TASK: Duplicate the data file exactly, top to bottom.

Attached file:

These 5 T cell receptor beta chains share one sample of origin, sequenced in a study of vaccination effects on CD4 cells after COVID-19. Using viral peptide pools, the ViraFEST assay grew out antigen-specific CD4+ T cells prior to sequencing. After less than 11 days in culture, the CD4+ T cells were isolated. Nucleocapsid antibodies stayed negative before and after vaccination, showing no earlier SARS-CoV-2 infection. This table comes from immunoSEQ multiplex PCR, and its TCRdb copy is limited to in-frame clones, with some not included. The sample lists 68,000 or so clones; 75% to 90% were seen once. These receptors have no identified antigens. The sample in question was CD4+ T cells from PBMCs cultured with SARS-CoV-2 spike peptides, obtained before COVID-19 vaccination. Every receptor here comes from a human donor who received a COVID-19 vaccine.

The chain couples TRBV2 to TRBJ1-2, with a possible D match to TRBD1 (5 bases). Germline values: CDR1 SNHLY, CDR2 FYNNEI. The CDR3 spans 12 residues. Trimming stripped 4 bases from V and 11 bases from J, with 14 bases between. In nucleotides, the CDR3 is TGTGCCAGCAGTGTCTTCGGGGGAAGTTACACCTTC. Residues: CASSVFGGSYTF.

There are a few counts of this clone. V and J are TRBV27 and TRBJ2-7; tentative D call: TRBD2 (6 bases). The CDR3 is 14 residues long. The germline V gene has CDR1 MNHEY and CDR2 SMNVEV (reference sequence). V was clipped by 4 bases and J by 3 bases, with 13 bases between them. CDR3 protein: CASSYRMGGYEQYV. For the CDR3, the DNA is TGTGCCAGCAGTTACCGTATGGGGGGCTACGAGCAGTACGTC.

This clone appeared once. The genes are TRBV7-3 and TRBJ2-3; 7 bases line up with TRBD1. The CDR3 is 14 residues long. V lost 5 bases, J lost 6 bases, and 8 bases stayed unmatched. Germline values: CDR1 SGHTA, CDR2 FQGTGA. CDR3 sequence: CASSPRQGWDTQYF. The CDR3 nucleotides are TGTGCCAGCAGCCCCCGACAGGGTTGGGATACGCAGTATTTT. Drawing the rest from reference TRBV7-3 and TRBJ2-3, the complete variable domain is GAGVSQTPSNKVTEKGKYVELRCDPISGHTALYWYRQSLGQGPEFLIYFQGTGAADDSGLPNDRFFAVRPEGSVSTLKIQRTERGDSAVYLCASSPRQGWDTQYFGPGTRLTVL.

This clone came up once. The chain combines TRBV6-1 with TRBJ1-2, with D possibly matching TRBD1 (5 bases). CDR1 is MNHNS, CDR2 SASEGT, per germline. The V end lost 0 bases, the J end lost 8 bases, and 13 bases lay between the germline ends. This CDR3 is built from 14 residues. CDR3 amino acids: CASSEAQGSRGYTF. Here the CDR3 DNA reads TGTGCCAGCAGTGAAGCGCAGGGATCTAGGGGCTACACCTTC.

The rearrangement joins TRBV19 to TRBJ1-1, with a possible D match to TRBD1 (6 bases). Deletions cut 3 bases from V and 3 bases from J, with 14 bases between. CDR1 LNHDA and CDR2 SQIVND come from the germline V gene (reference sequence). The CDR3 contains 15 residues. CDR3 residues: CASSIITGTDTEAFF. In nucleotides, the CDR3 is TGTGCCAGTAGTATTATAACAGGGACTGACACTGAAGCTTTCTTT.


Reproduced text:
These 5 T cell receptor beta chains share one sample of origin, sequenced in a study of vaccination effects on CD4 cells after COVID-19. Using viral peptide pools, the ViraFEST assay grew out antigen-specific CD4+ T cells prior to sequencing. After less than 11 days in culture, the CD4+ T cells were isolated. Nucleocapsid antibodies stayed negative before and after vaccination, showing no earlier SARS-CoV-2 infection. This table comes from immunoSEQ multiplex PCR, and its TCRdb copy is limited to in-frame clones, with some not included. The sample lists 68,000 or so clones; 75% to 90% were seen once. These receptors have no identified antigens. The sample in question was CD4+ T cells from PBMCs cultured with SARS-CoV-2 spike peptides, obtained before COVID-19 vaccination. Every receptor here comes from a human donor who received a COVID-19 vaccine.

The chain couples TRBV2 to TRBJ1-2, with a possible D match to TRBD1 (5 bases). Germline values: CDR1 SNHLY, CDR2 FYNNEI. The CDR3 spans 12 residues. Trimming stripped 4 bases from V and 11 bases from J, with 14 bases between. In nucleotides, the CDR3 is TGTGCCAGCAGTGTCTTCGGGGGAAGTTACACCTTC. Residues: CASSVFGGSYTF.

There are a few counts of this clone. V and J are TRBV27 and TRBJ2-7; tentative D call: TRBD2 (6 bases). The CDR3 is 14 residues long. The germline V gene has CDR1 MNHEY and CDR2 SMNVEV (reference sequence). V was clipped by 4 bases and J by 3 bases, with 13 bases between them. CDR3 protein: CASSYRMGGYEQYV. For the CDR3, the DNA is TGTGCCAGCAGTTACCGTATGGGGGGCTACGAGCAGTACGTC.

This clone appeared once. The genes are TRBV7-3 and TRBJ2-3; 7 bases line up with TRBD1. The CDR3 is 14 residues long. V lost 5 bases, J lost 6 bases, and 8 bases stayed unmatched. Germline values: CDR1 SGHTA, CDR2 FQGTGA. CDR3 sequence: CASSPRQGWDTQYF. The CDR3 nucleotides are TGTGCCAGCAGCCCCCGACAGGGTTGGGATACGCAGTATTTT. Drawing the rest from reference TRBV7-3 and TRBJ2-3, the complete variable domain is GAGVSQTPSNKVTEKGKYVELRCDPISGHTALYWYRQSLGQGPEFLIYFQGTGAADDSGLPNDRFFAVRPEGSVSTLKIQRTERGDSAVYLCASSPRQGWDTQYFGPGTRLTVL.

This clone came up once. The chain combines TRBV6-1 with TRBJ1-2, with D possibly matching TRBD1 (5 bases). CDR1 is MNHNS, CDR2 SASEGT, per germline. The V end lost 0 bases, the J end lost 8 bases, and 13 bases lay between the germline ends. This CDR3 is built from 14 residues. CDR3 amino acids: CASSEAQGSRGYTF. Here the CDR3 DNA reads TGTGCCAGCAGTGAAGCGCAGGGATCTAGGGGCTACACCTTC.

The rearrangement joins TRBV19 to TRBJ1-1, with a possible D match to TRBD1 (6 bases). Deletions cut 3 bases from V and 3 bases from J, with 14 bases between. CDR1 LNHDA and CDR2 SQIVND come from the germline V gene (reference sequence). The CDR3 contains 15 residues. CDR3 residues: CASSIITGTDTEAFF. In nucleotides, the CDR3 is TGTGCCAGTAGTATTATAACAGGGACTGACACTGAAGCTTTCTTT.